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Lucas A. Pereira, Andrew A. Flatt, Rodrigo Ramirez-Campillo, Irineu Loturco, and Fabio Y. Nakamura

Purpose:

To compare the LnRMSSD and the LnRMSSD:RR values obtained during a 5-min stabilization period with the subsequent 5-min criterion period and to determine the time course for LnRMSSD and LnRMSSD:RR stabilization at 1-min analysis in elite team-sport athletes.

Participants:

35 elite futsal players (23.9 ± 4.5 y, 174.2 ± 4.0 cm, 74.0 ± 7.5 kg, 1576.2 ± 396.3 m in the Yo-Yo test level 1).

Methods:

The RR-interval recordings were obtained using a portable heart-rate monitor continuously for 10 min in the seated position. The 2 dependent variables analyzed were LnRMSSD and LnRMSSD:RR. To calculate the magnitude of the differences between time periods, effect-size (ES) analysis was conducted. To assess the levels of agreement, intraclass correlation coefficients (ICC) and Bland-Altman plots were used.

Results:

The LnRMSSD and LnRMSSD:RR values obtained during the stabilization period (0–5 min) presented very large to nearly perfect ICCs with the values obtained during the criterion period (5–10 min), with trivial ESs. In the ultra-short-term analysis (ie, 1-min segments) the data showed slightly less accurate results, but only trivial to small differences with very large to nearly perfect ICCs were found.

Conclusion:

LnRMSSD and LnRMSSD:RR can be recorded in 5 min without traditional stabilization periods under resting conditions in team-sport athletes. The ultra-short-term analysis (1 min) also revealed acceptable levels of agreement with the criterion.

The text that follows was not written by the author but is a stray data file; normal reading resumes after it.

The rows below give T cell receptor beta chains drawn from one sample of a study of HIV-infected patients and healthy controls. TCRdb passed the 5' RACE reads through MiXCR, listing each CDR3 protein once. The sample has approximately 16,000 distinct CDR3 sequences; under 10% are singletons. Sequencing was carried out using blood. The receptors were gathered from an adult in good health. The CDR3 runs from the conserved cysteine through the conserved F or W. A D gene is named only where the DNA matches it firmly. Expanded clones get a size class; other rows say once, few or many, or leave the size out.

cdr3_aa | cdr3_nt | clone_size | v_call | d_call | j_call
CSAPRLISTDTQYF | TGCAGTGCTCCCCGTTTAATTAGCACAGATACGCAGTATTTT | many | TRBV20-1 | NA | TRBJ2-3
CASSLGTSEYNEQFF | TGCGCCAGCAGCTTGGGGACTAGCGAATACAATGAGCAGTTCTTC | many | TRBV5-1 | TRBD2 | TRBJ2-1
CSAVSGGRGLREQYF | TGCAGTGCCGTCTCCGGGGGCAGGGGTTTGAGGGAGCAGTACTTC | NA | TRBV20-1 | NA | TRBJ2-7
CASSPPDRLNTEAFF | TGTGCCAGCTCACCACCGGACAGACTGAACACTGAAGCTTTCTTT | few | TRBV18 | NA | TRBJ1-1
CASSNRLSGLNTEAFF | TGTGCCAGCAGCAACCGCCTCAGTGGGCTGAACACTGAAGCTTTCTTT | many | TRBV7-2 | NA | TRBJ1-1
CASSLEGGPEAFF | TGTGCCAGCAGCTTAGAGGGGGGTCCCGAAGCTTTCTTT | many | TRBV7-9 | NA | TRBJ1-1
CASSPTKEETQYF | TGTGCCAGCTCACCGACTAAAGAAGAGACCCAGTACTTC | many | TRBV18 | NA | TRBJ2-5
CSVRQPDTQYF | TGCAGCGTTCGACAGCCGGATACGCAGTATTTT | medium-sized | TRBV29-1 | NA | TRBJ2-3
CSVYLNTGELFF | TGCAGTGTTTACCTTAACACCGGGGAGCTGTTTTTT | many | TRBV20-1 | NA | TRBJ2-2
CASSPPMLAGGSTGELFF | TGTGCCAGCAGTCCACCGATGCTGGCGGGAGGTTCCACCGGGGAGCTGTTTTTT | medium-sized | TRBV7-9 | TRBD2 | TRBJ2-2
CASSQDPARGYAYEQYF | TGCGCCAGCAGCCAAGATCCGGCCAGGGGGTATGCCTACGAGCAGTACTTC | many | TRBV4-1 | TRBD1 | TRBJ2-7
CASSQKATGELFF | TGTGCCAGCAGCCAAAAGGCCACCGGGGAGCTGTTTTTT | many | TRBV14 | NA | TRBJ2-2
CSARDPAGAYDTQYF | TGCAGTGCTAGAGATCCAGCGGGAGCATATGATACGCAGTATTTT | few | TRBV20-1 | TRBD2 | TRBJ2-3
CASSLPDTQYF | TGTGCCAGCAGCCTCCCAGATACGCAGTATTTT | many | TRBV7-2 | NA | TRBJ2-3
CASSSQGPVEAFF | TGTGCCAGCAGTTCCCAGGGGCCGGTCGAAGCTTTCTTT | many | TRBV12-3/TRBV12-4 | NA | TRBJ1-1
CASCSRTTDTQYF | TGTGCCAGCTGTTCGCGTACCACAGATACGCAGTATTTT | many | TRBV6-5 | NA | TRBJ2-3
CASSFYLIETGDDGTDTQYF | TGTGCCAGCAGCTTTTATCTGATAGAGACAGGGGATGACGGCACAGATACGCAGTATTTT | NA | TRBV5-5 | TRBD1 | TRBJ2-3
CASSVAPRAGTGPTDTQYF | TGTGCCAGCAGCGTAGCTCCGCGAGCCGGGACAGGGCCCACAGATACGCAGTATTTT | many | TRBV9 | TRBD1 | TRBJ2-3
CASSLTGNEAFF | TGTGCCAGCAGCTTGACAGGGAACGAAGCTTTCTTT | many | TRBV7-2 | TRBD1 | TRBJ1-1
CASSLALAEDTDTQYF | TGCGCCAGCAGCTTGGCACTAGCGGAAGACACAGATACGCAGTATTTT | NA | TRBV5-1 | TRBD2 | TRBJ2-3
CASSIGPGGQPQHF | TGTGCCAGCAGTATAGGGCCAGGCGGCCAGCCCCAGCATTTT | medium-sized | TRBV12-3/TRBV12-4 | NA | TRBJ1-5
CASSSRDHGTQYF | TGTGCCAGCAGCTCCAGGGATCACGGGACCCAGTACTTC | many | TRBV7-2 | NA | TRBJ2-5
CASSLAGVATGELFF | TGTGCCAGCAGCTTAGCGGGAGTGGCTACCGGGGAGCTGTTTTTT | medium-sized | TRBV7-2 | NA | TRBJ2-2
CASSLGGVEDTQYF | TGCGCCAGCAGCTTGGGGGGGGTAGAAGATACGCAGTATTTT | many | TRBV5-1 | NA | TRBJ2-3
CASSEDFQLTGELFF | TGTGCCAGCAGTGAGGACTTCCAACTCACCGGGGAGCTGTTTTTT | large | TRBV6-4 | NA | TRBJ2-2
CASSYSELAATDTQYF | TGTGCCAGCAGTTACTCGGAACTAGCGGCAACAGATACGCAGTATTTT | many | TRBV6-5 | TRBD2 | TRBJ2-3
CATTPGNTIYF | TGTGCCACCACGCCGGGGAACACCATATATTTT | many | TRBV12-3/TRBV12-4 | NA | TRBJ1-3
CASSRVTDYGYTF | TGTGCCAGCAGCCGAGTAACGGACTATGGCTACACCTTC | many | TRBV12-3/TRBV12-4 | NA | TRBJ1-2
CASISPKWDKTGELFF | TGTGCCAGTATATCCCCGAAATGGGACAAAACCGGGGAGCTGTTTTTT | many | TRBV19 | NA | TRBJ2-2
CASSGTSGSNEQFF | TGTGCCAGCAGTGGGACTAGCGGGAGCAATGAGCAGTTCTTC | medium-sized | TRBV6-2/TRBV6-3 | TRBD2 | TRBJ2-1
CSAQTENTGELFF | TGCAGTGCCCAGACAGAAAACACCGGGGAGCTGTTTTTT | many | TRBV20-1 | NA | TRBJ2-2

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Andrew A. Flatt, Jeff R. Allen, Clay M. Keith, Matthew W. Martinez, and Michael R. Esco

Purpose: To track cardiac-autonomic functioning, indexed by heart-rate variability, in American college football players throughout a competitive period. Methods: Resting heart rate (RHR) and the natural logarithm root mean square of successive differences (LnRMSSD) were obtained throughout preseason and ∼3 times weekly leading up to the national championship among 8 linemen and 12 nonlinemen. Seated 1-minute recordings were performed via mobile device and standardized for time of day and proximity to training. Results: Relative to preseason, linemen exhibited suppressed LnRMSSD during camp-style preparation for the playoffs (P = .041, effect size [ES] = −1.01), the week of the national semifinal (P < .001, ES = −1.27), and the week of the national championship (P = .005, ES = −1.16). As a combined group, increases in RHR (P < .001) were observed at the same time points (nonlinemen ES = 0.48–0.59, linemen ES = 1.03–1.10). For all linemen, RHR trended upward (positive slopes, R 2 = .02–.77) while LnRMSSD trended downward (negative slopes, R 2 = .02–.62) throughout the season. Preseason to postseason changes in RHR (r = .50, P = .025) and LnRMSSD (r = −.68, P < .001) were associated with body mass. Conclusions: Heart-rate variability tracking revealed progressive autonomic imbalance in the lineman position group, with individual players showing suppressed values by midseason. Attenuated parasympathetic activation is a hallmark of impaired recovery and may contribute to cardiovascular maladaptations reported to occur in linemen following a competitive season. Thus, a descending pattern may serve as an easily identifiable red flag requiring attention from performance and medical staff.